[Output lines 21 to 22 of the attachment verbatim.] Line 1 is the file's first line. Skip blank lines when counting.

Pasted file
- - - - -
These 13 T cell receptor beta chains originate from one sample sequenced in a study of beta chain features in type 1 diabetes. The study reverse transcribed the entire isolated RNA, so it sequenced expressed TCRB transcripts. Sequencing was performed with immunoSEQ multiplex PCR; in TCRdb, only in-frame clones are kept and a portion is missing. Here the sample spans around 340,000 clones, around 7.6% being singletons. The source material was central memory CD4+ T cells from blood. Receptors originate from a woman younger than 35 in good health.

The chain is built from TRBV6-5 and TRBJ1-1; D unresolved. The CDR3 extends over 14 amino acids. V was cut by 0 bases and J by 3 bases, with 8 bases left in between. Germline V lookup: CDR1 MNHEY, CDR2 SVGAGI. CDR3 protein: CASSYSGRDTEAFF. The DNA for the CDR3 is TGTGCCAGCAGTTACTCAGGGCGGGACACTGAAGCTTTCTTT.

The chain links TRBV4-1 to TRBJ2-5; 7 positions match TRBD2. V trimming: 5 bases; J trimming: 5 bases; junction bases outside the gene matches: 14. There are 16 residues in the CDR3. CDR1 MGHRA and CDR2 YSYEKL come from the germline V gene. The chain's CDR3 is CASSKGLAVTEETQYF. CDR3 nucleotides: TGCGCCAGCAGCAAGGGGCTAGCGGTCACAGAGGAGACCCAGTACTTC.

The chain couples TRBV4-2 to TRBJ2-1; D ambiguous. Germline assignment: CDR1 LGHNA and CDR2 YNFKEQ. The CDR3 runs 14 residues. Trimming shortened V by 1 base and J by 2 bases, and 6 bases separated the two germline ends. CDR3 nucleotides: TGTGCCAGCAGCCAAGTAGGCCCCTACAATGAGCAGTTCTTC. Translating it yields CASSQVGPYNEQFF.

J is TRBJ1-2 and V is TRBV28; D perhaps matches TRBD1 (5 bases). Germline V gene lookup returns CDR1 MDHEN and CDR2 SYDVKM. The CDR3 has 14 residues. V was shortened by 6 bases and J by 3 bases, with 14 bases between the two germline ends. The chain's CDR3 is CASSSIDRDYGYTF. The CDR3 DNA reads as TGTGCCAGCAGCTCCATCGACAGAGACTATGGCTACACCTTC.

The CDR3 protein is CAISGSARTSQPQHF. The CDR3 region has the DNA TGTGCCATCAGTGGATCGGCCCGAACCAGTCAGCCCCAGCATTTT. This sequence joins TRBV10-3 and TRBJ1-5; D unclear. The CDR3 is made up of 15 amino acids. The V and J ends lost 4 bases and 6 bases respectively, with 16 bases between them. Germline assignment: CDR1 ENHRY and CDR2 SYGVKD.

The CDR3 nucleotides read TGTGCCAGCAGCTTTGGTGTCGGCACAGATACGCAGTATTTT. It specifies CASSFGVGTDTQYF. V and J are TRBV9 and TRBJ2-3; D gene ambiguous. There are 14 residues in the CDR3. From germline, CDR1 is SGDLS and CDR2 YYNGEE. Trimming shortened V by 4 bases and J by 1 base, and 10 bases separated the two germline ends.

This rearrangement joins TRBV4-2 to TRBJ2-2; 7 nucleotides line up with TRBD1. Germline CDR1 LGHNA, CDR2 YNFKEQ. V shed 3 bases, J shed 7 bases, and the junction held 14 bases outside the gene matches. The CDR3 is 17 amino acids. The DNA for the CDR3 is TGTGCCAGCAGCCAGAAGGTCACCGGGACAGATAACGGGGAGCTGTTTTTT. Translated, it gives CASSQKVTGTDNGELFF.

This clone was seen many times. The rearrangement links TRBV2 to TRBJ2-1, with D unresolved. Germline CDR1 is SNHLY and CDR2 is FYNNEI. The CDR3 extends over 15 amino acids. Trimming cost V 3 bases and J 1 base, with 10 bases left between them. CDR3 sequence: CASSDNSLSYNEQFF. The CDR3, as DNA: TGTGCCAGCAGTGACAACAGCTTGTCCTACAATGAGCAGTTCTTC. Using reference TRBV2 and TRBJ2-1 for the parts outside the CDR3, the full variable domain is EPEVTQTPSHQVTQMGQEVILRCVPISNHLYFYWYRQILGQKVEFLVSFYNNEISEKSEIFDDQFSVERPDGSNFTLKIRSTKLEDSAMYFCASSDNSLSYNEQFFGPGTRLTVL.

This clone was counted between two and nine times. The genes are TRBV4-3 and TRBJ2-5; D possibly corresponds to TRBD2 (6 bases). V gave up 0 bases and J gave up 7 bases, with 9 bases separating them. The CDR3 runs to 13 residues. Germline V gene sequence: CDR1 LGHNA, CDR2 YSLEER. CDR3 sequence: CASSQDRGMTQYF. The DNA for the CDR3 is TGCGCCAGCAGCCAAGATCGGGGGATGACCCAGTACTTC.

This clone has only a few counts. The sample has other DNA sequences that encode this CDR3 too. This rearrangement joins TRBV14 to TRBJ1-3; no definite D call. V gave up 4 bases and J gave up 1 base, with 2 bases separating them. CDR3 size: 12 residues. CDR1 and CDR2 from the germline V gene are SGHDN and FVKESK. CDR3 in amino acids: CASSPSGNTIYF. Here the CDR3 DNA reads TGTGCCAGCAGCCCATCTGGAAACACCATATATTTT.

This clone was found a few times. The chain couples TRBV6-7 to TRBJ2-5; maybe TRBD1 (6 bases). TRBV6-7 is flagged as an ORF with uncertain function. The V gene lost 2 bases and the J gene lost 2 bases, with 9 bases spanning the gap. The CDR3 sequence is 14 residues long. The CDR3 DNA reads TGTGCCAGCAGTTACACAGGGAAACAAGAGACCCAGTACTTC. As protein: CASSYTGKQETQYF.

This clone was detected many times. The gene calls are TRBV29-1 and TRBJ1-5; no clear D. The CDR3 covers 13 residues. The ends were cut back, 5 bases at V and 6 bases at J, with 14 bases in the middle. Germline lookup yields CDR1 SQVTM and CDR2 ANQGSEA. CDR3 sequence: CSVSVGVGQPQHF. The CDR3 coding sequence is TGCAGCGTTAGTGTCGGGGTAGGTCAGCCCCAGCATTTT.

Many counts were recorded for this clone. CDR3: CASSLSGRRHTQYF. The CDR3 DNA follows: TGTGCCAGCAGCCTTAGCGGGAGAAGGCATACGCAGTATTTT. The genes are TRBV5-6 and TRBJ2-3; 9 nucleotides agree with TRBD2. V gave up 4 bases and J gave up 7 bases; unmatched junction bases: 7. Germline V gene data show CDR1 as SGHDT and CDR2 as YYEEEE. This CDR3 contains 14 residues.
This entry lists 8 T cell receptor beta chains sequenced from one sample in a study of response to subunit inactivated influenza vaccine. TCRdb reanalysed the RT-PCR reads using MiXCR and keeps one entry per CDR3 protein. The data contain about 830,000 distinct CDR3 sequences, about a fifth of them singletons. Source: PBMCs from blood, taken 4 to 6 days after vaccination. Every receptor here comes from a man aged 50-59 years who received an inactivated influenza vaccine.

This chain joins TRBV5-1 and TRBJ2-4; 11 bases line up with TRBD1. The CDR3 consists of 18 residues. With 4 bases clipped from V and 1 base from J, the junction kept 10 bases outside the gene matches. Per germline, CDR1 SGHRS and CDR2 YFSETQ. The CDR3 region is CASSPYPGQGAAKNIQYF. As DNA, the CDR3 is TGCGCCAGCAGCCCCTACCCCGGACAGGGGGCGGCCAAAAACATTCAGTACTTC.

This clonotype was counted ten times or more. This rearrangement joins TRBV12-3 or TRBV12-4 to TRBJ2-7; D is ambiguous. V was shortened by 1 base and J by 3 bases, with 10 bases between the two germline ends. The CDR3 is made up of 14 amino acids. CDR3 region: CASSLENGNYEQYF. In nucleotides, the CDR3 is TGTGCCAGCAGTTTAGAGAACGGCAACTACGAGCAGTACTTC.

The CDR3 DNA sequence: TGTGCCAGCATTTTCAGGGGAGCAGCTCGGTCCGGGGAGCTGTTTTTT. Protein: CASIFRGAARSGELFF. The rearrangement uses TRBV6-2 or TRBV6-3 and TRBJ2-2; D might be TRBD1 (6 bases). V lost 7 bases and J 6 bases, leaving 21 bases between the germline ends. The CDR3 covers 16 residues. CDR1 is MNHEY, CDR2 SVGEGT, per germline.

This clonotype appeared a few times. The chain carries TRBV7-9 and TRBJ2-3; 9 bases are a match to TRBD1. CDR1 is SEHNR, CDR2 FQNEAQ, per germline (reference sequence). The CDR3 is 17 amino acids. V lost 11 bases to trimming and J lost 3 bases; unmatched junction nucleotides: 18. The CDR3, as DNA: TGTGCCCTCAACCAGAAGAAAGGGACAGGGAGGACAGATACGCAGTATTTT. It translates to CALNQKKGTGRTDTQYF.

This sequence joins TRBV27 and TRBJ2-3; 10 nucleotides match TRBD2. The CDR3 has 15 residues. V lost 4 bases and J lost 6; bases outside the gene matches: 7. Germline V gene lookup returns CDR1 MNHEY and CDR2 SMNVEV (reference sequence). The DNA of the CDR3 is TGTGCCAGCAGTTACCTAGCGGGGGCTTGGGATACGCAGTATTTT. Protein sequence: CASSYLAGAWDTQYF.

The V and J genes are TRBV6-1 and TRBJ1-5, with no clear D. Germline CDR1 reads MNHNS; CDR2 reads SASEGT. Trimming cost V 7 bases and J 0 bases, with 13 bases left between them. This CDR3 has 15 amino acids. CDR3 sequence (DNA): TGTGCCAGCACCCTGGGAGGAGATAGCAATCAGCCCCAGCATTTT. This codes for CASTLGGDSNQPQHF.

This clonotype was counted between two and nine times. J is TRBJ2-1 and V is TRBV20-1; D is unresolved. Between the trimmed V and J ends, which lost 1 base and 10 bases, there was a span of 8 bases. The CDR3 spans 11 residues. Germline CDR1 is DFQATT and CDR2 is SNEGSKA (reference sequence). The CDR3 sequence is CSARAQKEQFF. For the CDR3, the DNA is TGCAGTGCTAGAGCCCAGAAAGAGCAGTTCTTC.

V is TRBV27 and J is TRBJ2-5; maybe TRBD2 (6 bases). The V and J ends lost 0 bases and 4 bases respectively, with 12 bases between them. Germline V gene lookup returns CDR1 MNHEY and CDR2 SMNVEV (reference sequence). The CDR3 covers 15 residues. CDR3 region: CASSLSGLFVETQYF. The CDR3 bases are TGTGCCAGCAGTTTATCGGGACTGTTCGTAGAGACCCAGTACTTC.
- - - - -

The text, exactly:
The V and J genes are TRBV6-1 and TRBJ1-5, with no clear D. Germline CDR1 reads MNHNS; CDR2 reads SASEGT. Trimming cost V 7 bases and J 0 bases, with 13 bases left between them. This CDR3 has 15 amino acids. CDR3 sequence (DNA): TGTGCCAGCACCCTGGGAGGAGATAGCAATCAGCCCCAGCATTTT. This codes for CASTLGGDSNQPQHF.

This clonotype was counted between two and nine times. J is TRBJ2-1 and V is TRBV20-1; D is unresolved. Between the trimmed V and J ends, which lost 1 base and 10 bases, there was a span of 8 bases. The CDR3 spans 11 residues. Germline CDR1 is DFQATT and CDR2 is SNEGSKA (reference sequence). The CDR3 sequence is CSARAQKEQFF. For the CDR3, the DNA is TGCAGTGCTAGAGCCCAGAAAGAGCAGTTCTTC.